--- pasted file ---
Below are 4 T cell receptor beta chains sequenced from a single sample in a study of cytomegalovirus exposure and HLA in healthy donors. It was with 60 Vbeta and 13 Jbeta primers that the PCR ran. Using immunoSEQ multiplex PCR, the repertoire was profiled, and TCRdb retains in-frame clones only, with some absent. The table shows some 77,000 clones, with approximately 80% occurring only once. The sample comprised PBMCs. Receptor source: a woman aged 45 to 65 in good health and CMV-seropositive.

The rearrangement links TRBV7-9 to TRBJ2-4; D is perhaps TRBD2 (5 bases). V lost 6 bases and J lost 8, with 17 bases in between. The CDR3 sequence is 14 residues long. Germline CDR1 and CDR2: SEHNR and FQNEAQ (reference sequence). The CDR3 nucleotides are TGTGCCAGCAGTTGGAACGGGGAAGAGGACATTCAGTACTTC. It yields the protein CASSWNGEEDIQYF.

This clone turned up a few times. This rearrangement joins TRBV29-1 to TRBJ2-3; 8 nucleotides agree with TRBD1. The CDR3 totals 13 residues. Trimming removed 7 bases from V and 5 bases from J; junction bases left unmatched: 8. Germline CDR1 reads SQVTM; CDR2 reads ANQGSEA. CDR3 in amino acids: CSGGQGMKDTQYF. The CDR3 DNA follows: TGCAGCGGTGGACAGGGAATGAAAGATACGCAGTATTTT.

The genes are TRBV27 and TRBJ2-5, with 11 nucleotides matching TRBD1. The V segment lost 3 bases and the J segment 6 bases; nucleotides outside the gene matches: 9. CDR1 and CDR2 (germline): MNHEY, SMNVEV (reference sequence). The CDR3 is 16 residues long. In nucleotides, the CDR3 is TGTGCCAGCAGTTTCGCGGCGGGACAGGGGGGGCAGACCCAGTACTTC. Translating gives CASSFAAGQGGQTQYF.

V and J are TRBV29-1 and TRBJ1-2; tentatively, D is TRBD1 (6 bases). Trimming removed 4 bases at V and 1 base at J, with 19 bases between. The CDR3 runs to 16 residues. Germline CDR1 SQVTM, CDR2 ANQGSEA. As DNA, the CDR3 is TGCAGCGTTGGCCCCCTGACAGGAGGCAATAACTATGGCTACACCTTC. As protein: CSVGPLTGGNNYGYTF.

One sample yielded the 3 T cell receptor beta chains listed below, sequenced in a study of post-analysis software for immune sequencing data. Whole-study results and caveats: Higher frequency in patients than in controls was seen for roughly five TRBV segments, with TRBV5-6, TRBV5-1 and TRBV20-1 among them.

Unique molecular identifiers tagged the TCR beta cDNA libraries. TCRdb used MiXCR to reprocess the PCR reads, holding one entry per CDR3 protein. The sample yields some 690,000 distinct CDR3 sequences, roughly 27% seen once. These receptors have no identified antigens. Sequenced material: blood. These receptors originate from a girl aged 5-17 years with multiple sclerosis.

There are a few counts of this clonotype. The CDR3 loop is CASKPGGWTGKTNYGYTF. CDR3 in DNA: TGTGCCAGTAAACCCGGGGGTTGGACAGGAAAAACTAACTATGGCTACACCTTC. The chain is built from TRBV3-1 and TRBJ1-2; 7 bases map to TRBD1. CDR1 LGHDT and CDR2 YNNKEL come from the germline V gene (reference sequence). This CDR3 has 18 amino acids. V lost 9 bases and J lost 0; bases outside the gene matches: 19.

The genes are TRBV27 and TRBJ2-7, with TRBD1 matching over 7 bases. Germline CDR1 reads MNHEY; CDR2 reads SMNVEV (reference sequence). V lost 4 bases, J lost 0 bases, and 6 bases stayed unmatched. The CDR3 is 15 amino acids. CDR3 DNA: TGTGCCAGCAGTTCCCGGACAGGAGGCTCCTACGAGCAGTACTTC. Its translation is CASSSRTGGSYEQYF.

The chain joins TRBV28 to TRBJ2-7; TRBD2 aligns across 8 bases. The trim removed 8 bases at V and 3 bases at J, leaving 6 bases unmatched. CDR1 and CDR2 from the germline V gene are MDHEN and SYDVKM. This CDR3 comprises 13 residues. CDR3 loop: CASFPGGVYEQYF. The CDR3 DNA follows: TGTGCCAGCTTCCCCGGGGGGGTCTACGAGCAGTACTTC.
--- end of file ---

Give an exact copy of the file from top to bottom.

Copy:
Below are 4 T cell receptor beta chains sequenced from a single sample in a study of cytomegalovirus exposure and HLA in healthy donors. It was with 60 Vbeta and 13 Jbeta primers that the PCR ran. Using immunoSEQ multiplex PCR, the repertoire was profiled, and TCRdb retains in-frame clones only, with some absent. The table shows some 77,000 clones, with approximately 80% occurring only once. The sample comprised PBMCs. Receptor source: a woman aged 45 to 65 in good health and CMV-seropositive.

The rearrangement links TRBV7-9 to TRBJ2-4; D is perhaps TRBD2 (5 bases). V lost 6 bases and J lost 8, with 17 bases in between. The CDR3 sequence is 14 residues long. Germline CDR1 and CDR2: SEHNR and FQNEAQ (reference sequence). The CDR3 nucleotides are TGTGCCAGCAGTTGGAACGGGGAAGAGGACATTCAGTACTTC. It yields the protein CASSWNGEEDIQYF.

This clone turned up a few times. This rearrangement joins TRBV29-1 to TRBJ2-3; 8 nucleotides agree with TRBD1. The CDR3 totals 13 residues. Trimming removed 7 bases from V and 5 bases from J; junction bases left unmatched: 8. Germline CDR1 reads SQVTM; CDR2 reads ANQGSEA. CDR3 in amino acids: CSGGQGMKDTQYF. The CDR3 DNA follows: TGCAGCGGTGGACAGGGAATGAAAGATACGCAGTATTTT.

The genes are TRBV27 and TRBJ2-5, with 11 nucleotides matching TRBD1. The V segment lost 3 bases and the J segment 6 bases; nucleotides outside the gene matches: 9. CDR1 and CDR2 (germline): MNHEY, SMNVEV (reference sequence). The CDR3 is 16 residues long. In nucleotides, the CDR3 is TGTGCCAGCAGTTTCGCGGCGGGACAGGGGGGGCAGACCCAGTACTTC. Translating gives CASSFAAGQGGQTQYF.

V and J are TRBV29-1 and TRBJ1-2; tentatively, D is TRBD1 (6 bases). Trimming removed 4 bases at V and 1 base at J, with 19 bases between. The CDR3 runs to 16 residues. Germline CDR1 SQVTM, CDR2 ANQGSEA. As DNA, the CDR3 is TGCAGCGTTGGCCCCCTGACAGGAGGCAATAACTATGGCTACACCTTC. As protein: CSVGPLTGGNNYGYTF.

One sample yielded the 3 T cell receptor beta chains listed below, sequenced in a study of post-analysis software for immune sequencing data. Whole-study results and caveats: Higher frequency in patients than in controls was seen for roughly five TRBV segments, with TRBV5-6, TRBV5-1 and TRBV20-1 among them.

Unique molecular identifiers tagged the TCR beta cDNA libraries. TCRdb used MiXCR to reprocess the PCR reads, holding one entry per CDR3 protein. The sample yields some 690,000 distinct CDR3 sequences, roughly 27% seen once. These receptors have no identified antigens. Sequenced material: blood. These receptors originate from a girl aged 5-17 years with multiple sclerosis.

There are a few counts of this clonotype. The CDR3 loop is CASKPGGWTGKTNYGYTF. CDR3 in DNA: TGTGCCAGTAAACCCGGGGGTTGGACAGGAAAAACTAACTATGGCTACACCTTC. The chain is built from TRBV3-1 and TRBJ1-2; 7 bases map to TRBD1. CDR1 LGHDT and CDR2 YNNKEL come from the germline V gene (reference sequence). This CDR3 has 18 amino acids. V lost 9 bases and J lost 0; bases outside the gene matches: 19.

The genes are TRBV27 and TRBJ2-7, with TRBD1 matching over 7 bases. Germline CDR1 reads MNHEY; CDR2 reads SMNVEV (reference sequence). V lost 4 bases, J lost 0 bases, and 6 bases stayed unmatched. The CDR3 is 15 amino acids. CDR3 DNA: TGTGCCAGCAGTTCCCGGACAGGAGGCTCCTACGAGCAGTACTTC. Its translation is CASSSRTGGSYEQYF.

The chain joins TRBV28 to TRBJ2-7; TRBD2 aligns across 8 bases. The trim removed 8 bases at V and 3 bases at J, leaving 6 bases unmatched. CDR1 and CDR2 from the germline V gene are MDHEN and SYDVKM. This CDR3 comprises 13 residues. CDR3 loop: CASFPGGVYEQYF. The CDR3 DNA follows: TGTGCCAGCTTCCCCGGGGGGGTCTACGAGCAGTACTTC.